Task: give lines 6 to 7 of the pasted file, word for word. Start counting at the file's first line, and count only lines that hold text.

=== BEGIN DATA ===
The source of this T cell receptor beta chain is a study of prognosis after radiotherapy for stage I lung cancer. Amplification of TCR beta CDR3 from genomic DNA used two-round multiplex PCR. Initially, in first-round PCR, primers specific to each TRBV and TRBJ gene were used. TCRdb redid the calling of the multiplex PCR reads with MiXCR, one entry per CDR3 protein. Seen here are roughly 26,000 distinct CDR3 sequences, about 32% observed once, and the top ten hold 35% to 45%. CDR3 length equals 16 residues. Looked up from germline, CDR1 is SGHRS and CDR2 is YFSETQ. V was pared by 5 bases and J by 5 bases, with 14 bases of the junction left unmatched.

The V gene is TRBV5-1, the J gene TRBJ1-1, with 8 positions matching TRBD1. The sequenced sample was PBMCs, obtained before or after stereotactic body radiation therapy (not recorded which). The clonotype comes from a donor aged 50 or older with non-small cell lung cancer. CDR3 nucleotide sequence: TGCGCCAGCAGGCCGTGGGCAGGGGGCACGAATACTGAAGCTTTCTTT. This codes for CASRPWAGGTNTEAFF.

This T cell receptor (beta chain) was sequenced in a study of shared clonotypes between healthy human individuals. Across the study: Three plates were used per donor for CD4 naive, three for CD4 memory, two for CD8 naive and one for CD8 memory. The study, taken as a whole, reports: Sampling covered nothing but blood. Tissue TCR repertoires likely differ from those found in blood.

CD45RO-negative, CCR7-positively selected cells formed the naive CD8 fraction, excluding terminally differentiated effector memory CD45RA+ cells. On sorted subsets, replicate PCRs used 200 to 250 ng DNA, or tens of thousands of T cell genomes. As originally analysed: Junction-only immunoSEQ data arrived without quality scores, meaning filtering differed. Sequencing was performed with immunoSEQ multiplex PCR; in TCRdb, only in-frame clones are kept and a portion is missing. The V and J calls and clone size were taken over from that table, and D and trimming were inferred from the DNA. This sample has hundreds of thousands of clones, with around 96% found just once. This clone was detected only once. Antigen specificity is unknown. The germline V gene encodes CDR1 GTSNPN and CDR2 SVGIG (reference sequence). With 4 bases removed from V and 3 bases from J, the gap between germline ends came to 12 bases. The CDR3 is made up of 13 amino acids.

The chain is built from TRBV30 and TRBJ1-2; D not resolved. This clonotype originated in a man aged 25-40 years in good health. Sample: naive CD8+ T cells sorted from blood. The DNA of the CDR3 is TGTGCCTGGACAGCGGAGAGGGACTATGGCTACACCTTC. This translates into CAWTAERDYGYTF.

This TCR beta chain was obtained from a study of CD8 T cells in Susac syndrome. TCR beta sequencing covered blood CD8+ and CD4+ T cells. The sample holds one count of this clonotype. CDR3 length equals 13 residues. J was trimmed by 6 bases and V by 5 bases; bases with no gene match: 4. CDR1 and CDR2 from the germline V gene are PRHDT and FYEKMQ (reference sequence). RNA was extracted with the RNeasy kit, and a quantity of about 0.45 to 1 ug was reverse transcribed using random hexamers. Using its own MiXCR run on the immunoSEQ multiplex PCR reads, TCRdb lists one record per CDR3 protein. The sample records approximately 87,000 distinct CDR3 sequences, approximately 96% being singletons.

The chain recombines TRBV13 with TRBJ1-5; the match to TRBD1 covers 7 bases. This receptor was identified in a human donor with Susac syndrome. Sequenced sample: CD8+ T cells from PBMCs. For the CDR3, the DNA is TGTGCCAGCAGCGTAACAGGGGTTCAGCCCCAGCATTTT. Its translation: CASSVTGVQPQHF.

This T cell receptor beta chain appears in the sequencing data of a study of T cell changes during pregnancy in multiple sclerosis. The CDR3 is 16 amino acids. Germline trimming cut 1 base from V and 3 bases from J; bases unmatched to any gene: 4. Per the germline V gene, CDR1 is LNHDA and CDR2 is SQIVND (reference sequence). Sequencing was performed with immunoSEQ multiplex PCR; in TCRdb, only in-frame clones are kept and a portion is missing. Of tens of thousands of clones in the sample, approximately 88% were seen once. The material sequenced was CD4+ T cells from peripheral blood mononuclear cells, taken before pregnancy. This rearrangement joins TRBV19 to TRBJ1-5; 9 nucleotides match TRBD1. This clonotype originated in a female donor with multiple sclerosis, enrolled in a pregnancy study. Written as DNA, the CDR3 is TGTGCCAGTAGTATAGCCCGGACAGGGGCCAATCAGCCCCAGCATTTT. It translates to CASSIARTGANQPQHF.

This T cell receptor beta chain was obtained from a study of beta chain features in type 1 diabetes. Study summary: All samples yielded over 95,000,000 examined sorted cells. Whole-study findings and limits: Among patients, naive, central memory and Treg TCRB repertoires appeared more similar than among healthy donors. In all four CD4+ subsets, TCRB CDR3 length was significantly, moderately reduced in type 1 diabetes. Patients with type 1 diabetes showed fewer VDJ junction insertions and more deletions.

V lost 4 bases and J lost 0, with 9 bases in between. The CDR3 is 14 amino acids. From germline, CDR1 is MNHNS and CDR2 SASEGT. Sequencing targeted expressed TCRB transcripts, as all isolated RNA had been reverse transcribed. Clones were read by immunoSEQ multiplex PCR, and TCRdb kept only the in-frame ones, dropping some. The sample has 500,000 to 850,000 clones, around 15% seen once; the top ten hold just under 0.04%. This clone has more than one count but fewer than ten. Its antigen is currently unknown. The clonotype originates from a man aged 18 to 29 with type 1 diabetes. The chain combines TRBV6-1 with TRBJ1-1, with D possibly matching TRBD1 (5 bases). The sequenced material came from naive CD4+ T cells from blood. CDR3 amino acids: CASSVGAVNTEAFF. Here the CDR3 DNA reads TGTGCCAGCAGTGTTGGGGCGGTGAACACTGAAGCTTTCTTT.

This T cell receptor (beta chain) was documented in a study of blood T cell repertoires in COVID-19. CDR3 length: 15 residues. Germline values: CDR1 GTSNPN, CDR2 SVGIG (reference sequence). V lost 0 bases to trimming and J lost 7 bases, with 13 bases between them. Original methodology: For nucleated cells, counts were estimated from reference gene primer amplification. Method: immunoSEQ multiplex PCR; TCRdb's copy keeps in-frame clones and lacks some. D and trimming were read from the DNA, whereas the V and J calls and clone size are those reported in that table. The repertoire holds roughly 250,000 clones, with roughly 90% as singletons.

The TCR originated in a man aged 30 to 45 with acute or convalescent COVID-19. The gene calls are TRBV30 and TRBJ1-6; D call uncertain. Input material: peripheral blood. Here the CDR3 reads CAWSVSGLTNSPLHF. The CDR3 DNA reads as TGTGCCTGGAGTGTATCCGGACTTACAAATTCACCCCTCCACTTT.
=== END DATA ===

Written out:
This TCR beta chain was obtained from a study of CD8 T cells in Susac syndrome. TCR beta sequencing covered blood CD8+ and CD4+ T cells. The sample holds one count of this clonotype. CDR3 length equals 13 residues. J was trimmed by 6 bases and V by 5 bases; bases with no gene match: 4. CDR1 and CDR2 from the germline V gene are PRHDT and FYEKMQ (reference sequence). RNA was extracted with the RNeasy kit, and a quantity of about 0.45 to 1 ug was reverse transcribed using random hexamers. Using its own MiXCR run on the immunoSEQ multiplex PCR reads, TCRdb lists one record per CDR3 protein. The sample records approximately 87,000 distinct CDR3 sequences, approximately 96% being singletons.

The chain recombines TRBV13 with TRBJ1-5; the match to TRBD1 covers 7 bases. This receptor was identified in a human donor with Susac syndrome. Sequenced sample: CD8+ T cells from PBMCs. For the CDR3, the DNA is TGTGCCAGCAGCGTAACAGGGGTTCAGCCCCAGCATTTT. Its translation: CASSVTGVQPQHF.